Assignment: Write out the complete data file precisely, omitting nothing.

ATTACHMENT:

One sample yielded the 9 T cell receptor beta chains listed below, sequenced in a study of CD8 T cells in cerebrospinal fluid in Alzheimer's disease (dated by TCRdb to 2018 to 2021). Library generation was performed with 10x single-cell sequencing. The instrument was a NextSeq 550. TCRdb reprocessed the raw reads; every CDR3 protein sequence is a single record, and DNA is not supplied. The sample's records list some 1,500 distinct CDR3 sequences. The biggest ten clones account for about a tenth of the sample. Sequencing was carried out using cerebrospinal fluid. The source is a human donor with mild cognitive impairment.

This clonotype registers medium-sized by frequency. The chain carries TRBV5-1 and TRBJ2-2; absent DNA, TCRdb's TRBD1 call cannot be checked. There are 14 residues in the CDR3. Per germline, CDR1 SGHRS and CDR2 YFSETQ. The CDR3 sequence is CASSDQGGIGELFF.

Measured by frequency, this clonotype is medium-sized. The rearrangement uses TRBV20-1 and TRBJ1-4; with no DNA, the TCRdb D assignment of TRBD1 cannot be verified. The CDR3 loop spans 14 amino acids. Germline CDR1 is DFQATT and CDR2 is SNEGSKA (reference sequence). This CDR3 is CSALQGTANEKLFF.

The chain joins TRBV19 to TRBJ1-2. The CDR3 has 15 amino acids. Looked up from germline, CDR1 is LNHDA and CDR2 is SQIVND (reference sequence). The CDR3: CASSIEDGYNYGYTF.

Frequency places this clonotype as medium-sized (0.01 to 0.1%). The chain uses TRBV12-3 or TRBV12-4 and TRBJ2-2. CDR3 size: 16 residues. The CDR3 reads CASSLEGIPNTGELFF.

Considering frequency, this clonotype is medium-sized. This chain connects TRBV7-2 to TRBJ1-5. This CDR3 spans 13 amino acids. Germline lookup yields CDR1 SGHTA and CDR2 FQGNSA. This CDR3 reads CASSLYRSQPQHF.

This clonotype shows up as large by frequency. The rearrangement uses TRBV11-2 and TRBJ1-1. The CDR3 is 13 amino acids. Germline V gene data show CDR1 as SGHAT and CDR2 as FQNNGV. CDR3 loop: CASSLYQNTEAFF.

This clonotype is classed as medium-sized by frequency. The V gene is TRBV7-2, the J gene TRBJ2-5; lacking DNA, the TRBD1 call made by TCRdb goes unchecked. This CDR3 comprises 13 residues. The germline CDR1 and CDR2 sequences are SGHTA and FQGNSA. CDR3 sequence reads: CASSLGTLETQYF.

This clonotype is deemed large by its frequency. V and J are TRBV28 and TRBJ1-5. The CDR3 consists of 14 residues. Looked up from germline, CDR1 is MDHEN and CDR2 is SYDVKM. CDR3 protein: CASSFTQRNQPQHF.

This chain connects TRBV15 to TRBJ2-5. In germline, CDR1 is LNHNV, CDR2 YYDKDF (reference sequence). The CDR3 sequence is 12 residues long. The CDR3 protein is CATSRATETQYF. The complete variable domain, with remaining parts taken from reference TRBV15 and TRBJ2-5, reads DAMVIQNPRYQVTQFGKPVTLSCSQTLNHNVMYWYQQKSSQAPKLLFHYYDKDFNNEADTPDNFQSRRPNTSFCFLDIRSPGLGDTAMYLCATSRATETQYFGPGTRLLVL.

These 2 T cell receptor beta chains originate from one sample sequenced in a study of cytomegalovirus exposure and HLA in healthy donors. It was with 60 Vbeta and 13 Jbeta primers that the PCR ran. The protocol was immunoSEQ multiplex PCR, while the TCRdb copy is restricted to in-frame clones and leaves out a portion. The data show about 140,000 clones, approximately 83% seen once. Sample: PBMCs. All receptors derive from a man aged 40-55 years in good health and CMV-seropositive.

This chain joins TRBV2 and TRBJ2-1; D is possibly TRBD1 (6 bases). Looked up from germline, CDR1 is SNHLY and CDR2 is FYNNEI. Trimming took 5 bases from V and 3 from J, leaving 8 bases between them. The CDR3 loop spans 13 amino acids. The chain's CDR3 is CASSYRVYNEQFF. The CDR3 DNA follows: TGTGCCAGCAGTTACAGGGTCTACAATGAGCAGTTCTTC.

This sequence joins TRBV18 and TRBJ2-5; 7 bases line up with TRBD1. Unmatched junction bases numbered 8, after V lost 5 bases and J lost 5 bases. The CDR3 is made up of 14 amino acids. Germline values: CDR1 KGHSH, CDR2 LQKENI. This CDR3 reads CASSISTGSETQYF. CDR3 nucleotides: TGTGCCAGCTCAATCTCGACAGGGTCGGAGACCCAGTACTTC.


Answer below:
One sample yielded the 9 T cell receptor beta chains listed below, sequenced in a study of CD8 T cells in cerebrospinal fluid in Alzheimer's disease (dated by TCRdb to 2018 to 2021). Library generation was performed with 10x single-cell sequencing. The instrument was a NextSeq 550. TCRdb reprocessed the raw reads; every CDR3 protein sequence is a single record, and DNA is not supplied. The sample's records list some 1,500 distinct CDR3 sequences. The biggest ten clones account for about a tenth of the sample. Sequencing was carried out using cerebrospinal fluid. The source is a human donor with mild cognitive impairment.

This clonotype registers medium-sized by frequency. The chain carries TRBV5-1 and TRBJ2-2; absent DNA, TCRdb's TRBD1 call cannot be checked. There are 14 residues in the CDR3. Per germline, CDR1 SGHRS and CDR2 YFSETQ. The CDR3 sequence is CASSDQGGIGELFF.

Measured by frequency, this clonotype is medium-sized. The rearrangement uses TRBV20-1 and TRBJ1-4; with no DNA, the TCRdb D assignment of TRBD1 cannot be verified. The CDR3 loop spans 14 amino acids. Germline CDR1 is DFQATT and CDR2 is SNEGSKA (reference sequence). This CDR3 is CSALQGTANEKLFF.

The chain joins TRBV19 to TRBJ1-2. The CDR3 has 15 amino acids. Looked up from germline, CDR1 is LNHDA and CDR2 is SQIVND (reference sequence). The CDR3: CASSIEDGYNYGYTF.

Frequency places this clonotype as medium-sized (0.01 to 0.1%). The chain uses TRBV12-3 or TRBV12-4 and TRBJ2-2. CDR3 size: 16 residues. The CDR3 reads CASSLEGIPNTGELFF.

Considering frequency, this clonotype is medium-sized. This chain connects TRBV7-2 to TRBJ1-5. This CDR3 spans 13 amino acids. Germline lookup yields CDR1 SGHTA and CDR2 FQGNSA. This CDR3 reads CASSLYRSQPQHF.

This clonotype shows up as large by frequency. The rearrangement uses TRBV11-2 and TRBJ1-1. The CDR3 is 13 amino acids. Germline V gene data show CDR1 as SGHAT and CDR2 as FQNNGV. CDR3 loop: CASSLYQNTEAFF.

This clonotype is classed as medium-sized by frequency. The V gene is TRBV7-2, the J gene TRBJ2-5; lacking DNA, the TRBD1 call made by TCRdb goes unchecked. This CDR3 comprises 13 residues. The germline CDR1 and CDR2 sequences are SGHTA and FQGNSA. CDR3 sequence reads: CASSLGTLETQYF.

This clonotype is deemed large by its frequency. V and J are TRBV28 and TRBJ1-5. The CDR3 consists of 14 residues. Looked up from germline, CDR1 is MDHEN and CDR2 is SYDVKM. CDR3 protein: CASSFTQRNQPQHF.

This chain connects TRBV15 to TRBJ2-5. In germline, CDR1 is LNHNV, CDR2 YYDKDF (reference sequence). The CDR3 sequence is 12 residues long. The CDR3 protein is CATSRATETQYF. The complete variable domain, with remaining parts taken from reference TRBV15 and TRBJ2-5, reads DAMVIQNPRYQVTQFGKPVTLSCSQTLNHNVMYWYQQKSSQAPKLLFHYYDKDFNNEADTPDNFQSRRPNTSFCFLDIRSPGLGDTAMYLCATSRATETQYFGPGTRLLVL.

These 2 T cell receptor beta chains originate from one sample sequenced in a study of cytomegalovirus exposure and HLA in healthy donors. It was with 60 Vbeta and 13 Jbeta primers that the PCR ran. The protocol was immunoSEQ multiplex PCR, while the TCRdb copy is restricted to in-frame clones and leaves out a portion. The data show about 140,000 clones, approximately 83% seen once. Sample: PBMCs. All receptors derive from a man aged 40-55 years in good health and CMV-seropositive.

This chain joins TRBV2 and TRBJ2-1; D is possibly TRBD1 (6 bases). Looked up from germline, CDR1 is SNHLY and CDR2 is FYNNEI. Trimming took 5 bases from V and 3 from J, leaving 8 bases between them. The CDR3 loop spans 13 amino acids. The chain's CDR3 is CASSYRVYNEQFF. The CDR3 DNA follows: TGTGCCAGCAGTTACAGGGTCTACAATGAGCAGTTCTTC.

This sequence joins TRBV18 and TRBJ2-5; 7 bases line up with TRBD1. Unmatched junction bases numbered 8, after V lost 5 bases and J lost 5 bases. The CDR3 is made up of 14 amino acids. Germline values: CDR1 KGHSH, CDR2 LQKENI. This CDR3 reads CASSISTGSETQYF. CDR3 nucleotides: TGTGCCAGCTCAATCTCGACAGGGTCGGAGACCCAGTACTTC.